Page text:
Sunday, March 31, 2019

A Crowded Life in Comics –

Lyonel: Cartoons and Fein Art 

by Rick Marschall

[1] “The White Man”

Bad pun. This is a story about Lyonel Feininger, the German artist born (and died) in America. The son of a prominent musician, Lyonel was born in 1871 and initially studied music himself. In 1887 he moved to Germany, land of his parents’ birth, and only returned to America about 50 years later. He died in New York City in 1956.

An early Cubist, and a founder of the Bauhaus, Feininger is a major name in 20th-century art. But he began his career – and had an extensive career – as a cartoonist and caricaturist. The two pursuits occupied almost exactly equal periods of his life, with a decade overlap in the ‘teens.

As a cartoonist, he drew book and magazine illustrations; humorous, social, and political cartoons; and comic strips. As a close relative of the genres, wooden comic figures he carved and painted were placed in front of his unique, distorted urban scenes and photographed – “The City At the End of the World.” Music and photography were also lifelong pursuits.

[2] Character sketches for Kin-Der-Kids

There have been books and museum exhibitions of Feininger’s works, but he remains generally more respected than familiar beyond a few famous works.

In my collection in the late 1980s I had much of his printed works, including cartoons in German and American magazines, and an original page, and color guide, of Wee Willie Winkie’s World, the fantasy strip he drew for the Chicago Tribune in 1907. (He also drew the amazing Kin-Der-Kids at the same time.) I also own – all this for a book I have yet to produce – the complete run of his Chicago Tribune pages, including the paper’s ads and promotion.

In service of that book I hoped to write, I discovered the location of his grandson. And made it a point to visit him – a nervous pilgrimage for me.

[3] “The Miller and His Wife.” 1907

Danilo Curti lived in a little corner of Italy I had never visited – Trento, capital of the autonomous province of Trentino-Alto Adige, on the Adige River in Südtirol, in the shadow of the Dolomites. The city is a prosperous small town, by feeling, its status of semi-independence the result of proximity to Austria. In fact, similar to Alsace on the German-French border, it has been a part of both Italy and the old Austro-Hungarian Empire through the years. And its streets, native dress, and cuisine display the best of both traditions.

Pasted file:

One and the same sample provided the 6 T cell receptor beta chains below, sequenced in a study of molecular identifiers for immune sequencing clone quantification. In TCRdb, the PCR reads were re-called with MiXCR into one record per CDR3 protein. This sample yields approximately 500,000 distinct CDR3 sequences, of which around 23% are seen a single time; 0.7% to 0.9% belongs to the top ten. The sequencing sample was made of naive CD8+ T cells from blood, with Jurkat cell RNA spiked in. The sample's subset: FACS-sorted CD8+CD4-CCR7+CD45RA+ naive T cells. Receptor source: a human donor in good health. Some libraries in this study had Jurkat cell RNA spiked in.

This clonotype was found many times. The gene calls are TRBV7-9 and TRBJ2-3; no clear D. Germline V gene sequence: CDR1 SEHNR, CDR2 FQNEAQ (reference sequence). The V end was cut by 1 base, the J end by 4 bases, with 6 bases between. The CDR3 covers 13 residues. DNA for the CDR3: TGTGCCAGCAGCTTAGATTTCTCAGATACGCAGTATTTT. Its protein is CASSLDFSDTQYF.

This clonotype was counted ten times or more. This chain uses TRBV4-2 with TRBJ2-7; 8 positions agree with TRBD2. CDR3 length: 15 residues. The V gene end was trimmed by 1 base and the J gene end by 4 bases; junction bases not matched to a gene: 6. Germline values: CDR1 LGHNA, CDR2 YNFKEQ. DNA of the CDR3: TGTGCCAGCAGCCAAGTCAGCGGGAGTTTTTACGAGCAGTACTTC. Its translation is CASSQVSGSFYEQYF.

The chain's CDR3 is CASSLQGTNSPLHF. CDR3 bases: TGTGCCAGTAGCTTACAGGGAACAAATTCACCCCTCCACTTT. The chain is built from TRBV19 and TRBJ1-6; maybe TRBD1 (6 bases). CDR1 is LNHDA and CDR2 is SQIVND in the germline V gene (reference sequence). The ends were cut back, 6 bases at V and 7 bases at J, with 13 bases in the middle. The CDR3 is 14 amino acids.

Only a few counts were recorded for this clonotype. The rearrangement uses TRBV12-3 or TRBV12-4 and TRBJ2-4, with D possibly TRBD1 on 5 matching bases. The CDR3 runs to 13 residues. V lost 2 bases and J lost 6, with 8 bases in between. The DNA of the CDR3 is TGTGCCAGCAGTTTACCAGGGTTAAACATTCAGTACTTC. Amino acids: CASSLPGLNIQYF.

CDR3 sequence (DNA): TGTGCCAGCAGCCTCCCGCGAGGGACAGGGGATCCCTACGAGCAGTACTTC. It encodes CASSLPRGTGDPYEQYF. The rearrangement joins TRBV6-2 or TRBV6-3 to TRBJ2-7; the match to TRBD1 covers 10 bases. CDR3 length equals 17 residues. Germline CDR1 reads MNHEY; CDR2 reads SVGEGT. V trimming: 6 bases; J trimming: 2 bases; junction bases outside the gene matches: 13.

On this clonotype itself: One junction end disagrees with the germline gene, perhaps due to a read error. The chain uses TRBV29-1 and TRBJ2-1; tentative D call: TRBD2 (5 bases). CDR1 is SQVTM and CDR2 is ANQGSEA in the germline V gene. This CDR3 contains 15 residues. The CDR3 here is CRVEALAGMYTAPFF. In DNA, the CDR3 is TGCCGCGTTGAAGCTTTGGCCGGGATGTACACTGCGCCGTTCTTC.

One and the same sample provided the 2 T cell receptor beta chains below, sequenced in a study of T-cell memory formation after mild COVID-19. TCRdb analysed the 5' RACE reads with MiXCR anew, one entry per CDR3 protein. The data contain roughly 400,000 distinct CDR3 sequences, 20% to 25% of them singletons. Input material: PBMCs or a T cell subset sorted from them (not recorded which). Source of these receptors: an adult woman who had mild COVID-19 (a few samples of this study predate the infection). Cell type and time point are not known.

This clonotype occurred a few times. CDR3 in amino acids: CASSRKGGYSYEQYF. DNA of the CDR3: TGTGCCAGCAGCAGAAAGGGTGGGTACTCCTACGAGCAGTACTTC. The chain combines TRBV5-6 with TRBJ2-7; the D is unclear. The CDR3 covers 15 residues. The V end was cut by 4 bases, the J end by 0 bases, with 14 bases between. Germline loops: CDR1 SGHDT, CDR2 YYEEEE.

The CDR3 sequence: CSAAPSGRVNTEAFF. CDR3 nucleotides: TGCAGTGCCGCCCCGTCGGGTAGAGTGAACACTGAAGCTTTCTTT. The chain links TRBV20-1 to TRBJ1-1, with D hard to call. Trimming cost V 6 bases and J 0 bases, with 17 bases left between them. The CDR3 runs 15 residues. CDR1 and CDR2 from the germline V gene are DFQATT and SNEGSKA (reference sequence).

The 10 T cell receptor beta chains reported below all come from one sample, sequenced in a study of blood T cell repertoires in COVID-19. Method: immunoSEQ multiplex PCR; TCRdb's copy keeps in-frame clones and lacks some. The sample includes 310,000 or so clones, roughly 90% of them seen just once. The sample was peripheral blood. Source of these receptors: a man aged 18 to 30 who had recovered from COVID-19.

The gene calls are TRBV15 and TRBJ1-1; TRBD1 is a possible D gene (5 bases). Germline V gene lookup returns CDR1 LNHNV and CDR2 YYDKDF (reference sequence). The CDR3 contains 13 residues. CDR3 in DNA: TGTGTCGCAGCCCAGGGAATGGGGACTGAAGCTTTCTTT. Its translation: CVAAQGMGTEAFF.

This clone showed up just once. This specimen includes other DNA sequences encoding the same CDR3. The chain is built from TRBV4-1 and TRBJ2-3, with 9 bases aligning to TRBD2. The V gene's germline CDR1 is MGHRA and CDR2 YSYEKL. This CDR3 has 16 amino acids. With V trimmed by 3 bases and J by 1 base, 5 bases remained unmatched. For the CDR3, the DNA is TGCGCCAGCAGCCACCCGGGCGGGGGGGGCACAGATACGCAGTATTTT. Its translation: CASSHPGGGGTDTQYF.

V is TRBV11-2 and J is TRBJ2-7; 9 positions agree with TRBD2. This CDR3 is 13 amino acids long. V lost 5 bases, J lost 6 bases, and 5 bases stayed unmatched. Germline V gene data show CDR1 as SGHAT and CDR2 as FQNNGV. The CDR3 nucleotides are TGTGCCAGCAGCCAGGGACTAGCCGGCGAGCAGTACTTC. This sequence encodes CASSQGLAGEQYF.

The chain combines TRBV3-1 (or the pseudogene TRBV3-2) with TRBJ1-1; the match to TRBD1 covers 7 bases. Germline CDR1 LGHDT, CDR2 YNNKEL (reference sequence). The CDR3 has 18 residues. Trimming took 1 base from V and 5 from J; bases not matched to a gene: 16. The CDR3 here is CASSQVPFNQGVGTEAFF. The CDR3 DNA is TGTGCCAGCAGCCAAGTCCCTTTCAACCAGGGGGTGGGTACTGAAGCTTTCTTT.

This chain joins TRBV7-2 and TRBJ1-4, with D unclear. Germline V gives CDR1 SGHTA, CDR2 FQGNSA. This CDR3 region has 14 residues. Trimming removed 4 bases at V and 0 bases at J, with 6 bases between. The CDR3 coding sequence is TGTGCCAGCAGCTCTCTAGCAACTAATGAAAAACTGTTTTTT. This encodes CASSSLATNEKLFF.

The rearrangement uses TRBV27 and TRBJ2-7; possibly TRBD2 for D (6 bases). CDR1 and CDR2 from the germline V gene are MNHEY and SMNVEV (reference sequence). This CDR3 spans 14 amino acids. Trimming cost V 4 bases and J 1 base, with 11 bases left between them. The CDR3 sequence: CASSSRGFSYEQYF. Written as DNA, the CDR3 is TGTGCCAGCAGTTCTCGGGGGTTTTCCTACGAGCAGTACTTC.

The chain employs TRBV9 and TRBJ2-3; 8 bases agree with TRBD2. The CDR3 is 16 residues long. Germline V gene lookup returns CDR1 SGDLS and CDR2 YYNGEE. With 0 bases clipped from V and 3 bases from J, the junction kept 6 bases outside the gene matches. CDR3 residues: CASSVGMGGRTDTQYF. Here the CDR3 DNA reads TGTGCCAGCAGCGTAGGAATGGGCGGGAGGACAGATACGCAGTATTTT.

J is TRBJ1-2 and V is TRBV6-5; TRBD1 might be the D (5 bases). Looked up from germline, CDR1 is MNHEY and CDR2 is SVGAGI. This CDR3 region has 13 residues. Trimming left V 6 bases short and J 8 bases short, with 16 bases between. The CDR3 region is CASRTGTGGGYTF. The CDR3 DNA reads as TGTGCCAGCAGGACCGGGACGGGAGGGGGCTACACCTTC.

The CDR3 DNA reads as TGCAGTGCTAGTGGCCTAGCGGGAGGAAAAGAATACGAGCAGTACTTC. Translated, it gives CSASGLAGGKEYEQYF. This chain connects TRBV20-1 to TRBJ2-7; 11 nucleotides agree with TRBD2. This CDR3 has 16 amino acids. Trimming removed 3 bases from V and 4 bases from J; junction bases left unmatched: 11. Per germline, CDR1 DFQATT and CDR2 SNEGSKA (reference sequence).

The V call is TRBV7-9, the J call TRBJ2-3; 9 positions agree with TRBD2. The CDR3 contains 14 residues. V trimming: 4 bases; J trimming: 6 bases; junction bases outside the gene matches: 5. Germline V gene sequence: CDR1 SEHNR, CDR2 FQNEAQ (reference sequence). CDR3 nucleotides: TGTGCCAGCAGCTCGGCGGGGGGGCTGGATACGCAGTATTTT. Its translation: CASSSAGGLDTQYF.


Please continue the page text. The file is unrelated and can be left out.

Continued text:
I secured an invitation from Danilo, and took several trains north, north, north to that mountainous old village. In the town itself I followed narrow, cobblestone streets, aware of old lampposts and wrought-iron signs and decorations on charming old buildings.

Danilo was a shy but gracious host. Lyonel Feininger had three sons, Andreas, a famous photographer; Theodor Lukas (T. Lux), a painter and musician; and the reclusive genius Laurence, father of Danilo. 

It was Laurence who developed a passion for musicology and music history, and became his generation’s foremost authority on music of the 13-17th centuries; especially church music and liturgies, an admirer of Johann Sebastian Bach and an expert on Josquin des Prez and contemporaries. He was the son who secreted himself to Trento, privately researching (and privately financing) his groundbreaking work.

[4] The Church in Gelmerode – a town, and a building, 
to which Lyonel Feininger returned through the years for inspiration.

It was while in Trentino, except for his forays to the Vatican Library, that Laurence became a priest. I am not sure whether before or after his ordination that Danilo arrived on the scene – things happen – but in any event Laurence’s priestly life was devoted to ancient music of the church.

Danilo had, as I had hoped, much of the family archive. Many drawings, clippings, tearsheets, magazines, books, artwork. We spent all afternoon poring over these amazing materials. As it grew late, a friend he invited to join us for dinner, I think a handy translator, called from a couple streets away – I still remember, “Dan-i-LO! Dan-i-LO!” We spent a wonderful meal and evening, the three of us, Danilo recalling family stories about his grandparents and uncles.

He knew little about cartoons… but was learning, and that was part of the reason he responded to my inquiries. Otherwise he was a musicologist like his father (I cannot recall if he went into the priesthood also) and has become a prominent historian.

[5] Political cartoon by Feininger, 1915 – British King Edward in Hell

There was so much much material, including things I would never find elsewhere, that Danilo agreed to arrange for a local photographer to shoot many things we tagged. He presented me with scholarly works of his own, and a couple music-history books by his father; and he loaned me a couple of items, including a rare, early book of fairy tales that Lyonel illustrated. When I returned to the States, I sent him some rare material I had.

Danilo’s scholarly growth has included a recent cartoon-history project, Pencil Strokes: The Great War in Caricature. The exhibition has toured Europe and the world.

With a monumental amount of work, by a monumental talent, having passed in front of me that day, it was difficult to fall asleep. Very conscious of being in (as I have called it) an obscure virtual corner at the top of the world, a fairy-tale vestige of earlier times, where the archives of an influential artist of our age emerged from boxes and trunks… the whole experience was, for me, not exactly rare, but I was grateful for another sweet moment in a Crowded Life in Comics.


1 comment:

  1. Really mind blowing work from an artist I was not aware of. Thank you for such a well written blog post, I felt I was with you in Italy while reading it.